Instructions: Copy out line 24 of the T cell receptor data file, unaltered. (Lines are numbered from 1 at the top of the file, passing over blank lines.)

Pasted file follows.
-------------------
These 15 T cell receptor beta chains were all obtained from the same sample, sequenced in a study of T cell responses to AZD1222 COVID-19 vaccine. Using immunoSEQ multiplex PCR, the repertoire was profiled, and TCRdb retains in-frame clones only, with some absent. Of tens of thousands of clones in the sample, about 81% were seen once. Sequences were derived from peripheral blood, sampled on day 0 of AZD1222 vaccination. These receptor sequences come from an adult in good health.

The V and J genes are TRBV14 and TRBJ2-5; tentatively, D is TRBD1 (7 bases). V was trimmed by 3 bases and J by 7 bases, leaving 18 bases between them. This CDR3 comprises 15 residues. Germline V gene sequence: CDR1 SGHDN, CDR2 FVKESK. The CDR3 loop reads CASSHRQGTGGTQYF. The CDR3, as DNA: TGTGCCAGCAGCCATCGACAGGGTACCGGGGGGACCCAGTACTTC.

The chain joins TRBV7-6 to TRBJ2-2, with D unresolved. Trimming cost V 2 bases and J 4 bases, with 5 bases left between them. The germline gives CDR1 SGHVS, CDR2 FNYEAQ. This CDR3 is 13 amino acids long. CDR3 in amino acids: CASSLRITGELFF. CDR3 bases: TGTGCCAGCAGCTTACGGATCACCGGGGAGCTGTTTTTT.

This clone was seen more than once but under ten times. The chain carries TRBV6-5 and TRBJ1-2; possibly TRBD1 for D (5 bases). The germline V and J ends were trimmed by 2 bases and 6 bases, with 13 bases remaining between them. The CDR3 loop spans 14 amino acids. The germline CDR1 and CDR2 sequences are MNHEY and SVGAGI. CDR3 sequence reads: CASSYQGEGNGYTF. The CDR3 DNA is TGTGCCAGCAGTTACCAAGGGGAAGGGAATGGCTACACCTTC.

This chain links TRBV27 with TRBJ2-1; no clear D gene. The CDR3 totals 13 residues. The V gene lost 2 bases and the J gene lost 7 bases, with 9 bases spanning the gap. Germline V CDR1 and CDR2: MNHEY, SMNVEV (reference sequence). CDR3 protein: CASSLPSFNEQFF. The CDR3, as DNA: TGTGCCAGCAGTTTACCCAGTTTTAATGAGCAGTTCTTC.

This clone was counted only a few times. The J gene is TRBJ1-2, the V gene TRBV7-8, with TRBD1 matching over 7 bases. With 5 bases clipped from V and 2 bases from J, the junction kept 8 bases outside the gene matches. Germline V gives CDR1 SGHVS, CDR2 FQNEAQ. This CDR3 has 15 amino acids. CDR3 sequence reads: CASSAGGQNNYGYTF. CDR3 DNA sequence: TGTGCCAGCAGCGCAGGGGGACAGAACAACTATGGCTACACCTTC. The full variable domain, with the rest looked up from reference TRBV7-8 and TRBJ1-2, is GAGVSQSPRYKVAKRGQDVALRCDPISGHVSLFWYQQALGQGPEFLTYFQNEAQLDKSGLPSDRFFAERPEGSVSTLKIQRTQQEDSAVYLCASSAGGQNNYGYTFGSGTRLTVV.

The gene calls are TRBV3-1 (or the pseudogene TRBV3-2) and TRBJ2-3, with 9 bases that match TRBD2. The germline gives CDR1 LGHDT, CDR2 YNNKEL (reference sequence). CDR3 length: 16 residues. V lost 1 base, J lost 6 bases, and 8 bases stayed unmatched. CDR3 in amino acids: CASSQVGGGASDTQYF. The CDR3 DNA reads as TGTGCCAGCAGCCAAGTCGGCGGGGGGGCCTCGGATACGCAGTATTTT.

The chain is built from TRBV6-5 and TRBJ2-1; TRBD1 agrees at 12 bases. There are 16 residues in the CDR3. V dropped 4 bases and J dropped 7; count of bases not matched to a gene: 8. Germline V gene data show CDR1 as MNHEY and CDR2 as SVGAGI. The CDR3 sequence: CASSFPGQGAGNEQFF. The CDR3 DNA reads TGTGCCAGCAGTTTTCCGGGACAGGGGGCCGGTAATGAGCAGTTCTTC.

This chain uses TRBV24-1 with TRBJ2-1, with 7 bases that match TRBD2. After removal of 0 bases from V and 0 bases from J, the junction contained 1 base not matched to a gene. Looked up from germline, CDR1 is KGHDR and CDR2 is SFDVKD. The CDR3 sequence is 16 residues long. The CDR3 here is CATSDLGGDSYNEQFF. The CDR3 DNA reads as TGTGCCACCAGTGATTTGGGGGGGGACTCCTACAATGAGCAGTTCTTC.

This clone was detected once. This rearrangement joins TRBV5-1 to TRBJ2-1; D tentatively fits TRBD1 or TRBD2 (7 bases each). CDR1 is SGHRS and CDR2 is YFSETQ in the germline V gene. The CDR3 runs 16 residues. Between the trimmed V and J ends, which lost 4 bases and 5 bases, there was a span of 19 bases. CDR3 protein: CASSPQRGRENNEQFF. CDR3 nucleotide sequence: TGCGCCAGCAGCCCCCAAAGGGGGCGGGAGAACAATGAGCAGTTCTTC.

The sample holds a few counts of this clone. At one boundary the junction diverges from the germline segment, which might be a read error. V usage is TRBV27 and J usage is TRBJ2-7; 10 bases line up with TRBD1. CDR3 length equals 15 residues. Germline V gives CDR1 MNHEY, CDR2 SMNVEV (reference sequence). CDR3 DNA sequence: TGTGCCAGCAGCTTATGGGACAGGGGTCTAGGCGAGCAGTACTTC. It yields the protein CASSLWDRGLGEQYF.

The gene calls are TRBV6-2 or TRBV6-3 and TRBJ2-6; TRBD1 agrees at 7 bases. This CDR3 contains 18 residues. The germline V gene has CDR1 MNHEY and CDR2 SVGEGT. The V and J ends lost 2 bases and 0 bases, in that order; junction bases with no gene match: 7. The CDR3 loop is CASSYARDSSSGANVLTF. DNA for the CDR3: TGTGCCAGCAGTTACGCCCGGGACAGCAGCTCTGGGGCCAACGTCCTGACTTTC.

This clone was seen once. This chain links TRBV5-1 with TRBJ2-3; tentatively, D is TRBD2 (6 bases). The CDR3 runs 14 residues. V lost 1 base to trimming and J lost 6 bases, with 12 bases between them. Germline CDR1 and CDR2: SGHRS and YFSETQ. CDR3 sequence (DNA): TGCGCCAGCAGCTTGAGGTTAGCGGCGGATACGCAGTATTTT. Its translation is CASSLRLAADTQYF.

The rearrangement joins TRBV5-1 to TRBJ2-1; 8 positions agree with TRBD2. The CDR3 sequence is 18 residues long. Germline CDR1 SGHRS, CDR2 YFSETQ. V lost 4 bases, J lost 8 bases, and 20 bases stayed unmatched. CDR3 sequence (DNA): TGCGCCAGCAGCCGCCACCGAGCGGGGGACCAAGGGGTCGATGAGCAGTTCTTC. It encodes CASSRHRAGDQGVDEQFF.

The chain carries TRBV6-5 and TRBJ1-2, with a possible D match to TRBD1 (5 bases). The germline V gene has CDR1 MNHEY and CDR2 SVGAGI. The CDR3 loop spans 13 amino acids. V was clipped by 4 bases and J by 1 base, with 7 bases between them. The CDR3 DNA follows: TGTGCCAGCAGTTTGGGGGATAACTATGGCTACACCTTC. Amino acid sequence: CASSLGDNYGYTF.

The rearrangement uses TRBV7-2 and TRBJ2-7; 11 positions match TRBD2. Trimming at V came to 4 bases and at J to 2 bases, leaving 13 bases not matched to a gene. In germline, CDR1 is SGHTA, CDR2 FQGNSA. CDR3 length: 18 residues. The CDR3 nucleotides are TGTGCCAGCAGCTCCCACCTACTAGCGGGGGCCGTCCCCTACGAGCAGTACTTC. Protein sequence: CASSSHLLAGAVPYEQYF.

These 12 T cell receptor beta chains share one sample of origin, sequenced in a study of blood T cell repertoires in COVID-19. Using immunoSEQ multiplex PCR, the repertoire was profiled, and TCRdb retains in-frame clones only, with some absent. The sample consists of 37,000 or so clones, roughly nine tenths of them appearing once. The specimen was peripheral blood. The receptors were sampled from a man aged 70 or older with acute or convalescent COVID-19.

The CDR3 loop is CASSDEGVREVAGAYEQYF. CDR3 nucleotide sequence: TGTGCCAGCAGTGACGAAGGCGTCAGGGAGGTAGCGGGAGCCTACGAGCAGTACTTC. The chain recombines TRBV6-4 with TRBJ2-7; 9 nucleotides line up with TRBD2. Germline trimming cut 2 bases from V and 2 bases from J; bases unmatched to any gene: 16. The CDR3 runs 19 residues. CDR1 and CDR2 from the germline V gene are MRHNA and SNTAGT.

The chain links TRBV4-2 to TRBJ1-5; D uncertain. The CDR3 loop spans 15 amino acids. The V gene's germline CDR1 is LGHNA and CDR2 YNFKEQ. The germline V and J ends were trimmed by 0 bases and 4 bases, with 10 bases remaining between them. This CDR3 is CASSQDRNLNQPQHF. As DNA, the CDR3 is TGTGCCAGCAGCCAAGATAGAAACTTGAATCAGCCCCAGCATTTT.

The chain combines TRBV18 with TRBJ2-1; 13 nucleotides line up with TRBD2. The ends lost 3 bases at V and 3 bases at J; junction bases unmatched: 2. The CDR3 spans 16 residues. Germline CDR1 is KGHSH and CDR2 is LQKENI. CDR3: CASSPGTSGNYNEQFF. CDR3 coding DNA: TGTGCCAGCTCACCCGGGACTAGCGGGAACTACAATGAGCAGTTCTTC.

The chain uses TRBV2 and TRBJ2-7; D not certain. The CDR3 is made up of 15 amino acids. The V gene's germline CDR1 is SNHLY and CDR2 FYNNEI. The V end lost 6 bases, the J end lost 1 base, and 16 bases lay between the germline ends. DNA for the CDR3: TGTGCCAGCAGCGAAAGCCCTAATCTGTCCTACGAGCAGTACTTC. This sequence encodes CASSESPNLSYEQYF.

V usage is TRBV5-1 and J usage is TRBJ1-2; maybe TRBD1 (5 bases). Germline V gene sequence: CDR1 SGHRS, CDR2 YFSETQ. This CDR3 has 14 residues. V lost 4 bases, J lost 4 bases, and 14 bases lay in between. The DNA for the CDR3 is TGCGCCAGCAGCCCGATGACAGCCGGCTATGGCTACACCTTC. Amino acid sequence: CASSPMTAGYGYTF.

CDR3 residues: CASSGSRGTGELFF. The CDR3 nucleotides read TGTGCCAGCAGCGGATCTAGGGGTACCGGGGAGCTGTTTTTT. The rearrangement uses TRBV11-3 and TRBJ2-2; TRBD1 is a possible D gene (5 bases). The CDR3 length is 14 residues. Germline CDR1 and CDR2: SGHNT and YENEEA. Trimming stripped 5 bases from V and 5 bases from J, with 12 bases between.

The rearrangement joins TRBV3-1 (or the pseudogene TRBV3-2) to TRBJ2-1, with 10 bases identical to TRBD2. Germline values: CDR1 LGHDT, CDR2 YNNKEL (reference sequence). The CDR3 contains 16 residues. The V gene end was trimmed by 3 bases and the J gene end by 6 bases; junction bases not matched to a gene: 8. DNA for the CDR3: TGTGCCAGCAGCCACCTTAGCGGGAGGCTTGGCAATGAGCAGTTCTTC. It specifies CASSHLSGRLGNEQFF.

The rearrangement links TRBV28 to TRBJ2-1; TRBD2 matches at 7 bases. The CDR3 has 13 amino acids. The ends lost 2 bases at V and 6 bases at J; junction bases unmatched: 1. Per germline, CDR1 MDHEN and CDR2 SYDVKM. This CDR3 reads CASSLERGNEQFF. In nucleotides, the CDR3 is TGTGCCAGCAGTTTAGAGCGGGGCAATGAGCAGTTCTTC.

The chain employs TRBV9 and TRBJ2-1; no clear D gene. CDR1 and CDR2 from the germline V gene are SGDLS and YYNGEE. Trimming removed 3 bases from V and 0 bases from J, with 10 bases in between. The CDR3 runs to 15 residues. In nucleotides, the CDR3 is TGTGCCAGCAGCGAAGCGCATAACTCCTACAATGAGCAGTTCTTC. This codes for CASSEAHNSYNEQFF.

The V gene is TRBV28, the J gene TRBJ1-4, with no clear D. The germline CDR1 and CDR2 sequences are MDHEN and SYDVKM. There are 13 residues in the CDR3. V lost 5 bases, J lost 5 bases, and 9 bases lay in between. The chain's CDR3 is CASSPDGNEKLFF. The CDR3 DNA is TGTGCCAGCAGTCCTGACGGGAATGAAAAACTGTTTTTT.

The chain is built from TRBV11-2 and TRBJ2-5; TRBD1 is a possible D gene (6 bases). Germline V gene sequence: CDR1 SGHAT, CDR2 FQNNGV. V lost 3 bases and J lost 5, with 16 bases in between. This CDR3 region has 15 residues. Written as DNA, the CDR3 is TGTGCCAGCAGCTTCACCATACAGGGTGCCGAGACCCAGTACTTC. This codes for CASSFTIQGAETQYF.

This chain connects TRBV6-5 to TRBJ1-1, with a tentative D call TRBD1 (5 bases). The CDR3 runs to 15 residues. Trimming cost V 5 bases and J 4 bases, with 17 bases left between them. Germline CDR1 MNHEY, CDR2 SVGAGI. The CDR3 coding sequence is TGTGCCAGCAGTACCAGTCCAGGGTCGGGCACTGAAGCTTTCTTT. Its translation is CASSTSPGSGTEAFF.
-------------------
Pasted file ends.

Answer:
The rearrangement joins TRBV3-1 (or the pseudogene TRBV3-2) to TRBJ2-1, with 10 bases identical to TRBD2. Germline values: CDR1 LGHDT, CDR2 YNNKEL (reference sequence). The CDR3 contains 16 residues. The V gene end was trimmed by 3 bases and the J gene end by 6 bases; junction bases not matched to a gene: 8. DNA for the CDR3: TGTGCCAGCAGCCACCTTAGCGGGAGGCTTGGCAATGAGCAGTTCTTC. It specifies CASSHLSGRLGNEQFF.